The 2020-21 financial year has been staggering. After the biggest social, economic, and health shock in over 100 years, the market produced significant returns as investors responded to very low interest rates and better-than-expected company profit results.
The total portfolio return from our investments in small and mid-sized companies was 50.9 per cent, including franking. That compares favourably to the return of 35.2 per cent from the combined S&P/ASX Small and Mid Cap 50 Accumulation Index, including franking.
Our outperformance was driven by strong, consistent returns across many of the large holdings in our portfolio, such as ARB Corporation, Reece, Mainfreight and Netwealth. This is one of the advantages of investing in small and upcoming Australian companies in the Australian economy.
At the end of June, the value of our portfolio was $618 million. At the end of September, it had risen to $660 million. Ten years ago, the portfolio was worth $258 million, so growth has been extraordinary.
The share price return was ahead of the portfolio return by some margin at the end of June. This meant that the premium at the end of June was up three per cent, compared to a four per cent discount at the end of June 2020. At the end of September, the premium was seven per cent.
We were able to maintain the ordinary $0.10 dividend for the year and pay a special dividend of $0.02 whilst still maintaining reserves to set against future periods when income and gains may not be as forthcoming. This is one of the benefits of an LIC as opposed to the trust structure that many ETFs use. They require everything to be paid out as it is earned, leaving nothing to help smooth distributions in difficult years.
The management expense ratio (MER) was 0.5 per cent, which is just the cost of running Mirrabooka, including listing fees, shareholder communications, and salaries. There are no outperformance fees paid to an external management company.
The MER has more than halved as we have significantly grown the portfolio over our 22-year history. Our MER of $0.50 of cost for every $100 invested remains very competitive against others investing in emerging ASX-listed companies.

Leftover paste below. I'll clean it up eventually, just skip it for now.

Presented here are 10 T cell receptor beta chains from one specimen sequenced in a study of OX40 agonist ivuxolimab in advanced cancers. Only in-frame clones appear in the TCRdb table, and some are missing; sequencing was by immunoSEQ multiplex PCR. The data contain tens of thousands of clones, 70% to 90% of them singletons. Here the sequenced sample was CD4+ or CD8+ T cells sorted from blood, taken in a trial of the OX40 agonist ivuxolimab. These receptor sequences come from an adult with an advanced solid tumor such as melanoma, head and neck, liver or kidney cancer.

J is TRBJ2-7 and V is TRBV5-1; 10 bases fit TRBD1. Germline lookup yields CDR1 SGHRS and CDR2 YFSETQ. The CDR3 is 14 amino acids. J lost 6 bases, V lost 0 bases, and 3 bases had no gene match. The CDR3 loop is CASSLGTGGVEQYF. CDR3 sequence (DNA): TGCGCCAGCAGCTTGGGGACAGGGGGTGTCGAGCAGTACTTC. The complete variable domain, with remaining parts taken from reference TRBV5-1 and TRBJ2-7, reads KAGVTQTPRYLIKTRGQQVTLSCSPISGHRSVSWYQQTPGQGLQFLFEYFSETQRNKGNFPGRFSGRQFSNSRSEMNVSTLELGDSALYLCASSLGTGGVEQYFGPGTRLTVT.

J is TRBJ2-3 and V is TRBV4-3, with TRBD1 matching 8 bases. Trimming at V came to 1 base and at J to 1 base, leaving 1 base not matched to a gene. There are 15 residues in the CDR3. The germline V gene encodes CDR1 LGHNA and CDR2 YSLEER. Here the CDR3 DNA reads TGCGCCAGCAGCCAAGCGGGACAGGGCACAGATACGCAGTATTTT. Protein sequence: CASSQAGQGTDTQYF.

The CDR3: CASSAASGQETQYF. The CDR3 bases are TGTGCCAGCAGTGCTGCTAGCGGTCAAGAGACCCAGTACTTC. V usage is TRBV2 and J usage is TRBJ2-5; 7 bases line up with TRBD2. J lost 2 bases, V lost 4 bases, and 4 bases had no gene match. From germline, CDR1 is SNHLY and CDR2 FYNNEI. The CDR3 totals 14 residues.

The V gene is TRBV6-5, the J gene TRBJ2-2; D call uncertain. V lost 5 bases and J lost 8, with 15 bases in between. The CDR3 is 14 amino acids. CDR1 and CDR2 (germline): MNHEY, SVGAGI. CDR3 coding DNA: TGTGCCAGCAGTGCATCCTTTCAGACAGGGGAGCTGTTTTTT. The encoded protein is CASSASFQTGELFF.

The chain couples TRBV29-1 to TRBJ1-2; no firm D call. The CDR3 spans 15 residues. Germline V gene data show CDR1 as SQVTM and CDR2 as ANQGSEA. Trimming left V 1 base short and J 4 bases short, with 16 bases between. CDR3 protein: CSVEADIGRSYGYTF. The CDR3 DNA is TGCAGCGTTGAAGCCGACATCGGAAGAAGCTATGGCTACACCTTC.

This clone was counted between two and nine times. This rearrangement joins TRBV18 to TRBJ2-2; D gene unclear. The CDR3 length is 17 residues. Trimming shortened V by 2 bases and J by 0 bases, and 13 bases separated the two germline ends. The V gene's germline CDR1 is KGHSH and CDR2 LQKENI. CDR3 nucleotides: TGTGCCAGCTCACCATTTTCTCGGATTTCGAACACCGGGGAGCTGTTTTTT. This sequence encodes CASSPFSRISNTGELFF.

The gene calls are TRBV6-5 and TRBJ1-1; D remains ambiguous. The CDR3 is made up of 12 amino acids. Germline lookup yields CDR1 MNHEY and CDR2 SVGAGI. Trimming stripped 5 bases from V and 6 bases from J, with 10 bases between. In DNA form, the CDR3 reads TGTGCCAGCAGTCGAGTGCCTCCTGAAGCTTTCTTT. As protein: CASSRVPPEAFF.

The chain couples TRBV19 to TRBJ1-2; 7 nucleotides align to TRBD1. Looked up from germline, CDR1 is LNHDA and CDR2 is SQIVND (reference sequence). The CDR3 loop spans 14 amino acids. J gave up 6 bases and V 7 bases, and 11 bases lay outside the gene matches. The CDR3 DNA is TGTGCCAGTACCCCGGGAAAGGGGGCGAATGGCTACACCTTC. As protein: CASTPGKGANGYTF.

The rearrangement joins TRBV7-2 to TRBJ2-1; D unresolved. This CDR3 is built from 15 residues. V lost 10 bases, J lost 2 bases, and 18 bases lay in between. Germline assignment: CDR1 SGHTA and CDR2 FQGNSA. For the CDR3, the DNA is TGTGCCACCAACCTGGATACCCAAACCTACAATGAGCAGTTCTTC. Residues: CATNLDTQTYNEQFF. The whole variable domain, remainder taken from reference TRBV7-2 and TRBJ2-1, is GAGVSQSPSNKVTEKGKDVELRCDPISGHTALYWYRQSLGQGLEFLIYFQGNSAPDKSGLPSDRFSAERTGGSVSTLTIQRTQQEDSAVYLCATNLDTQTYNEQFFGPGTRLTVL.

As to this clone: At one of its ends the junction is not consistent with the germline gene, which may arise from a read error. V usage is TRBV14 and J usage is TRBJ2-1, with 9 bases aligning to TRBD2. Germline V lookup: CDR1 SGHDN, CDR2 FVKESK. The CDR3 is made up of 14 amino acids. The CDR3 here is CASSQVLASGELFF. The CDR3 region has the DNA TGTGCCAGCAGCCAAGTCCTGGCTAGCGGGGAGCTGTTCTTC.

Our portfolio performance in the 2021 financial year was very strong. It is more typical for Mirrabooka to achieve stronger outperformance in weak rather than in buoyant markets. As such, we’ve been surprised and pleased by the strength of our one-year return in such a buoyant market. Importantly we focus more on ten year returns given our investment approach. These have also been ahead of our benchmark by six percent over this period (17.9 per cent per annum when including franking).
Returns across the portfolio were consistent, with only seven per cent of the portfolio declining in value over the year. We received a particularly strong benefit from 11 stocks representing 30 per cent of the portfolio, which remarkably returned more than 90 per cent in one year.
In our view, market valuations have looked stretched by historical standards for some years, reflecting a prolonged period of very low interest rates. While rates remain low and liquidity continues to be injected into global markets, all asset classes are likely to remain supported as investors continue to seek out the best available returns.
In the longer run, elevated valuations seem much more likely to weigh on equity market returns.
In terms of our portfolio, we are cognisant that the strength of recent returns has the potential to cap our short-term portfolio performance from here.
In the long run however, we remain confident that our portfolio of high-quality equity investments with attractive growth prospects and a high return on capital generation will compare favourably to most other alternatives.
We are also confident in our investment process continuing to identify such opportunities.